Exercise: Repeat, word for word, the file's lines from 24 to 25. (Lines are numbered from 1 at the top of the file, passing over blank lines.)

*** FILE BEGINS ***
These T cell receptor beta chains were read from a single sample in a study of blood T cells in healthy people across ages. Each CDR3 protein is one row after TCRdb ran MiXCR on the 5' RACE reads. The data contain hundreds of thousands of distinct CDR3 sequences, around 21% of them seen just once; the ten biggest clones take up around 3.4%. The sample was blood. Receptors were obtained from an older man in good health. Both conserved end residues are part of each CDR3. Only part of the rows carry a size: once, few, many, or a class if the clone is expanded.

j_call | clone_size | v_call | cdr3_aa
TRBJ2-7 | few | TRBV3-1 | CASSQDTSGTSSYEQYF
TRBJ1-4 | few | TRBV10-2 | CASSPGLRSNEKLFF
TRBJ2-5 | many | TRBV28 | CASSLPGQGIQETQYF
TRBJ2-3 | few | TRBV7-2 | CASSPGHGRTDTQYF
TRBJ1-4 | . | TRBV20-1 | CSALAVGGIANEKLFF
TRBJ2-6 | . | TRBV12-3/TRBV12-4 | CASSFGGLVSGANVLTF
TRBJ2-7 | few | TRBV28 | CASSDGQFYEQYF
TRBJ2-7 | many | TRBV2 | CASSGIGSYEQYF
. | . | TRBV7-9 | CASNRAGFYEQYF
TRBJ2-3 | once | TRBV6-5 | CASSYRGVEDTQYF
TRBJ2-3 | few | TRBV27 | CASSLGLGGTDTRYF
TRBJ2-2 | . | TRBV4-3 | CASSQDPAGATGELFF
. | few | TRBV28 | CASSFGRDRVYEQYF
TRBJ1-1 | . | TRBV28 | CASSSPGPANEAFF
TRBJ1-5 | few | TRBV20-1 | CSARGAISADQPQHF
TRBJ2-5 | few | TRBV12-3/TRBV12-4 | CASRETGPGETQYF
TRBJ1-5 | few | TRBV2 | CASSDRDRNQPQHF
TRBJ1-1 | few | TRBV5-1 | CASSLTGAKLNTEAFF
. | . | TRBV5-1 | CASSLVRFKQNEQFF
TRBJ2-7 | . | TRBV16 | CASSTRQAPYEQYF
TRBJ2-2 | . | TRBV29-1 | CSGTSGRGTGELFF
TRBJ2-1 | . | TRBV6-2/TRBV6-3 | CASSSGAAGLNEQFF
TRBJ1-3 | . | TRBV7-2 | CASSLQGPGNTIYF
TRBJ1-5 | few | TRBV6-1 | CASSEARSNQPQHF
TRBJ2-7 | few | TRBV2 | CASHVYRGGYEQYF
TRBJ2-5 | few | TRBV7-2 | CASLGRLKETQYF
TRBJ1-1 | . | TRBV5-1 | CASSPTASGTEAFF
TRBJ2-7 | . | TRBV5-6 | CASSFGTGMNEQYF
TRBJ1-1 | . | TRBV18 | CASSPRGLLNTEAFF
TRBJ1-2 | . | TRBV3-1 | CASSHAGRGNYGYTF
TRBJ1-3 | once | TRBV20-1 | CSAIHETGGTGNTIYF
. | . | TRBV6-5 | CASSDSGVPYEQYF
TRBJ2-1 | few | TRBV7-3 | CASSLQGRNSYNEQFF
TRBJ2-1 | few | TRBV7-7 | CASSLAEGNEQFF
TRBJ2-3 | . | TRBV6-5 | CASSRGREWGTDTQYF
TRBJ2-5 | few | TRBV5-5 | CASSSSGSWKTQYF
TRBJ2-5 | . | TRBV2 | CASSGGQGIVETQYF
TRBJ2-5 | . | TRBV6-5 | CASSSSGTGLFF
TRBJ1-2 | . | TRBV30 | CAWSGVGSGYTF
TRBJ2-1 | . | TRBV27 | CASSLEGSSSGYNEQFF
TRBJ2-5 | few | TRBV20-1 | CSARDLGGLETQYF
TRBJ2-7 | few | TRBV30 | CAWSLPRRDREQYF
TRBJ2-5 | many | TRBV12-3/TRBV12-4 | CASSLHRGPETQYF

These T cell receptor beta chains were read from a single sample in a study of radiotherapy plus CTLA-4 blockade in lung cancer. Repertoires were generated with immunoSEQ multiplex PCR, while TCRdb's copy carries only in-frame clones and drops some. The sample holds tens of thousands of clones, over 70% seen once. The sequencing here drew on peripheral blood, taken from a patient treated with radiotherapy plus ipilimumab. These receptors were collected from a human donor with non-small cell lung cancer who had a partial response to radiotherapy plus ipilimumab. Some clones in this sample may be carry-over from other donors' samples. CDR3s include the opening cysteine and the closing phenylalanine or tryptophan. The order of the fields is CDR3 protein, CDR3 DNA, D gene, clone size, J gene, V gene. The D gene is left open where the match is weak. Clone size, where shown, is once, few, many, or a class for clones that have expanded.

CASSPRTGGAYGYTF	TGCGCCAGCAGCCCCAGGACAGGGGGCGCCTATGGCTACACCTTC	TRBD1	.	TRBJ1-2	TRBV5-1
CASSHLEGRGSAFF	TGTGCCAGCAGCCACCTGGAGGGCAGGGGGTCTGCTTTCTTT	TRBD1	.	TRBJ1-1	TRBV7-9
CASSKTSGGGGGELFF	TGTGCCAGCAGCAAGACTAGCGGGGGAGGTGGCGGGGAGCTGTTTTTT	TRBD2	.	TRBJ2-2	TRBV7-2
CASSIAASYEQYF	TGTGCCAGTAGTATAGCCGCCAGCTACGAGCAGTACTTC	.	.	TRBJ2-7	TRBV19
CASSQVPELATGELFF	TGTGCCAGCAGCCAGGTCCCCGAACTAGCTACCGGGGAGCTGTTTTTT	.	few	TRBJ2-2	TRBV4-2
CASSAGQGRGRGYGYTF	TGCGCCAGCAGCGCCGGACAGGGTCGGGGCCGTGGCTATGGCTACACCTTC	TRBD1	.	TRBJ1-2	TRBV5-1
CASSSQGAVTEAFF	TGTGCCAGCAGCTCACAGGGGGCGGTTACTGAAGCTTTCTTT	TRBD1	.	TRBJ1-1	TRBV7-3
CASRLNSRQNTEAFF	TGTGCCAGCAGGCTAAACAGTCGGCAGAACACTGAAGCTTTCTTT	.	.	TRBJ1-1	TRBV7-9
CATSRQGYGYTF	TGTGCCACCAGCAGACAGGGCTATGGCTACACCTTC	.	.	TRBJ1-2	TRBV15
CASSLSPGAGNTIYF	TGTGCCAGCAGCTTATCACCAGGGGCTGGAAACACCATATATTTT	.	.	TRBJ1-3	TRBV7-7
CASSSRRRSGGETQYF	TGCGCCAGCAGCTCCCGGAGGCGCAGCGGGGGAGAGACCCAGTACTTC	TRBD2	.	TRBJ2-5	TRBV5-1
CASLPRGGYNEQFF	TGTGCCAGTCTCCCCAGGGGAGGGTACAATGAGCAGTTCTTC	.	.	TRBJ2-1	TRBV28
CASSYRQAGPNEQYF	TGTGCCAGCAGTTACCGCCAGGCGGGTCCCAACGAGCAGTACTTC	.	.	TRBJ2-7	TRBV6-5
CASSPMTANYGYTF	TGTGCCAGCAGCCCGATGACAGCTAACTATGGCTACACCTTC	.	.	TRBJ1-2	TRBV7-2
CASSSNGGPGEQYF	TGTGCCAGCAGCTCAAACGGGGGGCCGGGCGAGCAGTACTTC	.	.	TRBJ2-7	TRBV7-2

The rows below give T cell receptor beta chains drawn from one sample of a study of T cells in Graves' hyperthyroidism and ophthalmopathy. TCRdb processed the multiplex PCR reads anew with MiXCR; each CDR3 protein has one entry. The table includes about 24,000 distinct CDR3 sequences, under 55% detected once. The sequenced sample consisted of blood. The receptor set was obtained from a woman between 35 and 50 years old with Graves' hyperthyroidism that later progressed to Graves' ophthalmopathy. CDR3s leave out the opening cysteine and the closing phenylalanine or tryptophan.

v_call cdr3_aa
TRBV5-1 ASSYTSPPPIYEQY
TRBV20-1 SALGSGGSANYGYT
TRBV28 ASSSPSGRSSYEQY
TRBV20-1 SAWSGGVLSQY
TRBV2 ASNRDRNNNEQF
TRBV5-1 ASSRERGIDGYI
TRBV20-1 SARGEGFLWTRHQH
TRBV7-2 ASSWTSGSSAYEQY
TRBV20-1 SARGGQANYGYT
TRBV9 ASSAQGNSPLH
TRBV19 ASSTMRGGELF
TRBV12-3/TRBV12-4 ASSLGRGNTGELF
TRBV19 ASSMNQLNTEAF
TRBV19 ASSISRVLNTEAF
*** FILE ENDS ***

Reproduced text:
TRBJ2-1 | . | TRBV6-2/TRBV6-3 | CASSSGAAGLNEQFF
TRBJ1-3 | . | TRBV7-2 | CASSLQGPGNTIYF